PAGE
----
EPA Ethanol Ruling Irks Texas Governor Earlier this year, Texas Gov. Rick Perry asked the Environmental Protection Agency for a one-year waiver to cut the federal ethanol requirement for gasoline. The EPA said no. Perry says demand for ethanol has affected food prices in the U.S.
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EPA Ethanol Ruling Irks Texas Governor

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EPA Ethanol Ruling Irks Texas Governor

EPA Ethanol Ruling Irks Texas Governor

EPA Ethanol Ruling Irks Texas Governor

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Earlier this year, Texas Gov. Rick Perry asked the Environmental Protection Agency for a one-year waiver to cut the federal ethanol requirement for gasoline. The EPA said no. Perry says demand for ethanol has affected food prices in the U.S.

MELISSA BLOCK, host:

From NPR News, this is ALL THINGS CONSIDERED. I'm Melissa Block.

ROBERT SIEGEL, host:

And I'm Robert Siegel.

In the running argument over ethanol and food prices, supporters of ethanol won a big round in Washington last week. The EPA ruled against Texas Governor Rick Perry. Governor Perry, who's a Republican, wanted a waiver from the requirement to mix billions of gallons of the corn-based fuel into gasoline. Governor Perry expressed his displeasure with that ruling yesterday on the Wall Street Journal. He joins us today by telephone.

But first, the EPA says that whatever impact the diversion of corn from the food chain to motor fuel is having, it does not constitute severe economic harm, and that's the standard for waiving the ethanol mandate. Why are they wrong?

Governor RICK PERRY (Republican, Texas): Well, for a number of reasons. First, I think anyone who has gotten out of the beltway and went to a grocery store over the course of the last couple of years understand the impact that it's having on the citizens of the United States from the standpoint of spiraling food prices, and those are spiraling upward.

I mean, it's clear to me that those individuals who have made these decisions are making them for political reasons and not plugged in to the economics of what's happening in America today.

SIEGEL: But there are competing economic analyses that the price of oil has driven up the price of corn. Demand for food in the growing economies of India and China have driven up the price. There are other factors other than ethanol, some people say.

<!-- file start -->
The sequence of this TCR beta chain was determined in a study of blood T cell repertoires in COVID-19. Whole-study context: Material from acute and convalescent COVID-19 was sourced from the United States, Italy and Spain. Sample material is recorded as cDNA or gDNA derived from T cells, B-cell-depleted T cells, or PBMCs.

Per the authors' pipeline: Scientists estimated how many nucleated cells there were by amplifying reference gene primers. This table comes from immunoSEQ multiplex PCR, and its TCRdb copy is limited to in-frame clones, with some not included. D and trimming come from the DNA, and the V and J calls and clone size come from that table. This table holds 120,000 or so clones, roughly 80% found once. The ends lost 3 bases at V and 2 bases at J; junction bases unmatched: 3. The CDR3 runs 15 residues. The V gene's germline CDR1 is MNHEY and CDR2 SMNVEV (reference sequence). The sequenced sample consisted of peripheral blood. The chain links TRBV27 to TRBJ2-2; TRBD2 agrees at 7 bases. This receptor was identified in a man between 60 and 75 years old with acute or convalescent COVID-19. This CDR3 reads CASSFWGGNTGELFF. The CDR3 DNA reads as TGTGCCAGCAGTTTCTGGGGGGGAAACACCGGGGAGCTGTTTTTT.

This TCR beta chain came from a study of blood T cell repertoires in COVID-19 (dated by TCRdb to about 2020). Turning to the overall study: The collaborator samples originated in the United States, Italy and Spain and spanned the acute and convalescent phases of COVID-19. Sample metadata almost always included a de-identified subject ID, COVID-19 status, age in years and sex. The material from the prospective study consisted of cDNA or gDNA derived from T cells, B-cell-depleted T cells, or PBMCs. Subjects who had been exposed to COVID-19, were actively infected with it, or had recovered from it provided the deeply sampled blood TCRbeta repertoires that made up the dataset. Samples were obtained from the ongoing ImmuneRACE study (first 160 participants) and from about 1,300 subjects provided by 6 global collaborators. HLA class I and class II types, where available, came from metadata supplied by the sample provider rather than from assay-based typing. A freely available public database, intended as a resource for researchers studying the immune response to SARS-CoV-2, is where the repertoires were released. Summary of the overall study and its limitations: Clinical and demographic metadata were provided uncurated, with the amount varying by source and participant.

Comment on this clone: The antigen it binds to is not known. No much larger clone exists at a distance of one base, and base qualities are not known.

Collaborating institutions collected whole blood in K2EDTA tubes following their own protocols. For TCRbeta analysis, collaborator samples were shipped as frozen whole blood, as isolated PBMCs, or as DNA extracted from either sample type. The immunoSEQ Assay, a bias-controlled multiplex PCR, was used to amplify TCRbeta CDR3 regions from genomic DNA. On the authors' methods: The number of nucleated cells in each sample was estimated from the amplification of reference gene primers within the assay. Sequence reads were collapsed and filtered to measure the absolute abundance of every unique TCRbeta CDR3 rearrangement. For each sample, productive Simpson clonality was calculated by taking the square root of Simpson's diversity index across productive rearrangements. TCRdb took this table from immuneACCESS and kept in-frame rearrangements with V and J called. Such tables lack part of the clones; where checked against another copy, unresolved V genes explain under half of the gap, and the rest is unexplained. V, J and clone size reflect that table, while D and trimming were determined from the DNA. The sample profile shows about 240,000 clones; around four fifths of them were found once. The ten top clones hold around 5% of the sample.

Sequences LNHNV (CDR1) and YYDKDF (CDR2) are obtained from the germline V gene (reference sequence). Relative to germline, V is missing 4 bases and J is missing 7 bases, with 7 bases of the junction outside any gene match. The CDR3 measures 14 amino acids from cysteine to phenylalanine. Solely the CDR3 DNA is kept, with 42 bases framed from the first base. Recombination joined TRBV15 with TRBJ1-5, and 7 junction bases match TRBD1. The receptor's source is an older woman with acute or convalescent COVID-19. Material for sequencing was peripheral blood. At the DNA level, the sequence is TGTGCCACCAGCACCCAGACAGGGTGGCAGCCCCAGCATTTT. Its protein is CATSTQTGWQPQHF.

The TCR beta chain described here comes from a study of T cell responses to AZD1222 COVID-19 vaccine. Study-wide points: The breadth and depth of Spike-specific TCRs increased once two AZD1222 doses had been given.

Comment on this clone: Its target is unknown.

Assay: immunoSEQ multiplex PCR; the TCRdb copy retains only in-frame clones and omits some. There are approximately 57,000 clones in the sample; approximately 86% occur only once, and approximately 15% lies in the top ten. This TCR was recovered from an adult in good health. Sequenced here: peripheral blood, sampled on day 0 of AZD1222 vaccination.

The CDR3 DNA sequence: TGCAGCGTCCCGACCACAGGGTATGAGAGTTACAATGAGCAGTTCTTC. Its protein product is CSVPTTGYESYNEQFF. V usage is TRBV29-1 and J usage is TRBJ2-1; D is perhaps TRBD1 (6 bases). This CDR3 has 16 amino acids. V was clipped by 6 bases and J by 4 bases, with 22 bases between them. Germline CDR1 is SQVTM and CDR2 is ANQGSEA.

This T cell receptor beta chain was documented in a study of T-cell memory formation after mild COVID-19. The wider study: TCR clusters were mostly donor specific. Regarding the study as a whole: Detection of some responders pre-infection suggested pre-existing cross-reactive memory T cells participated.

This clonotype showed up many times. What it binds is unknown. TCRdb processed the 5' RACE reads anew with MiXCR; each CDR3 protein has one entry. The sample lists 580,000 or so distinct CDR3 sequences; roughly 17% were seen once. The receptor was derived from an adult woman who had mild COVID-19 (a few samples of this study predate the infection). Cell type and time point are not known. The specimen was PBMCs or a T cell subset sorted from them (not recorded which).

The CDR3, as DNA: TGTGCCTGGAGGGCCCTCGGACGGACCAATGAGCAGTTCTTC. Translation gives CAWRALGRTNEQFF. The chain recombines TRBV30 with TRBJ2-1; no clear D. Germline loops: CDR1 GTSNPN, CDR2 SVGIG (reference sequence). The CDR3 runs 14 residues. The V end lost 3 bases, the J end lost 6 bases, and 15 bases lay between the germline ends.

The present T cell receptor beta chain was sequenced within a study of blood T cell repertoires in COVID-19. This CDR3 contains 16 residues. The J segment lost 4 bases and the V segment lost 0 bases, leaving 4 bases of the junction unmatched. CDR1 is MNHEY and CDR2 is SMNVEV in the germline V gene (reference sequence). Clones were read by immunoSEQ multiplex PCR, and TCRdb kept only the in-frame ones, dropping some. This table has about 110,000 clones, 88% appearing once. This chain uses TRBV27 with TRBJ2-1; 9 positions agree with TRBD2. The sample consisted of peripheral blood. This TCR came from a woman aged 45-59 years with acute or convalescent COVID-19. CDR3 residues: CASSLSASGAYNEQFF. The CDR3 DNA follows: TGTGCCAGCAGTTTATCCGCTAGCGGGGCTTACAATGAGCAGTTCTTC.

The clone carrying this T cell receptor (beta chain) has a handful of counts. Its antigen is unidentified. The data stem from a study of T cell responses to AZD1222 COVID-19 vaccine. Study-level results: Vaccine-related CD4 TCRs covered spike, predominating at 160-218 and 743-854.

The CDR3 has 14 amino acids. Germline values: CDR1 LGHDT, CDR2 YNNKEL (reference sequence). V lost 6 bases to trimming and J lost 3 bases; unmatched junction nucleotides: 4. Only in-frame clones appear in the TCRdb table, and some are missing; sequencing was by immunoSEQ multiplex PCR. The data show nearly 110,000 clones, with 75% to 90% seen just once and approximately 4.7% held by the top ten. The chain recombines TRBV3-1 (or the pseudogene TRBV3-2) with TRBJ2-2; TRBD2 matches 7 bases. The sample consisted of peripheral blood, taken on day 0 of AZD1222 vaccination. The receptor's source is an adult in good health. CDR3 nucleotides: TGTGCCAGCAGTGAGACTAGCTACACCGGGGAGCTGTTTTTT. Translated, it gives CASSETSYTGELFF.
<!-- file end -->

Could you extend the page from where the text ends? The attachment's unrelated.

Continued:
Gov. PERRY: I don't disagree with that. But the EPA made the statement that ethanol use of corn was not directly attributable to that. And that's just absolutely a false statement. And then, there's a host of other reasons. I mean, I'm the governor of Texas. We have a very large protein development industry there. The pork industry, the beef industry, the poultry industry, all of those having record losses. This isn't just about the cost of cornflakes and the cost of milk. It's also about the livelihoods of a huge industry.

And if we think we have problems with individuals who are outside the United States who control our petroleum and our energy industry, you wait until we run our protein manufacturers offshore and foreign countries control the supply of beef and pork and poultry.

SIEGEL: But this decision was made by the EPA of President Bush, who is your fellow Texas Republican. How do you interpret the politics of the Bush administration…

Gov. PERRY: I don't understand…

SIEGEL: …who just committed to biofuels, by the way?

Gov. PERRY: I don't understand the administration's decision on this. What they've done is they've picked one industry segment, the corn manufacturers, and they've mandated a subsidy that is driving the price of food and having a very detrimental effect on all the other sectors of the industry.

SIEGEL: But let's say that this is a pro-corn policy, the ethanol policy. As you know, the Houston Chronicle reported that you, after meeting with the senior chair of Pilgrim Poultry Corporation, you got a $100,000 gift to the Republican Governor's Association. He helped pay the way to Washington for you and others to argue on this. You're representing poultry and beef. The corn people have their people, that's one reading of this. It's one well-heeled lobby against another.

Gov. PERRY: Well, I raised these concerns back in July of 2007 when I ruled out a bio-energy strategy that stated that we don't want to have to be choosing between fuel in our cars and feeding our families. And those that would like to get off subject and point to a campaign contribution, basically, they can't argue the facts on their own merits so they'll try to distract the conversation.

So, the facts are these: any thoughtful American understands that when you use four billion bushels of corn to fuel your vehicle, supply and demand still works in America. It's going to drive the cost of corn up. Corn is a major food supply commodity. And in turn, we're seeing incredible pressure on our food prices. I don't think we've even seen the tip of the iceberg.

SIEGEL: Hmm. Well, Governor Perry, thanks a lot for talking with us.

Gov. PERRY: Oh, thank you.

SIEGEL: Governor Rick Perry, Republican governor of Texas whose move to win a waiver from the ethanol mandate was rejected last week by the Environmental Protection Agency.

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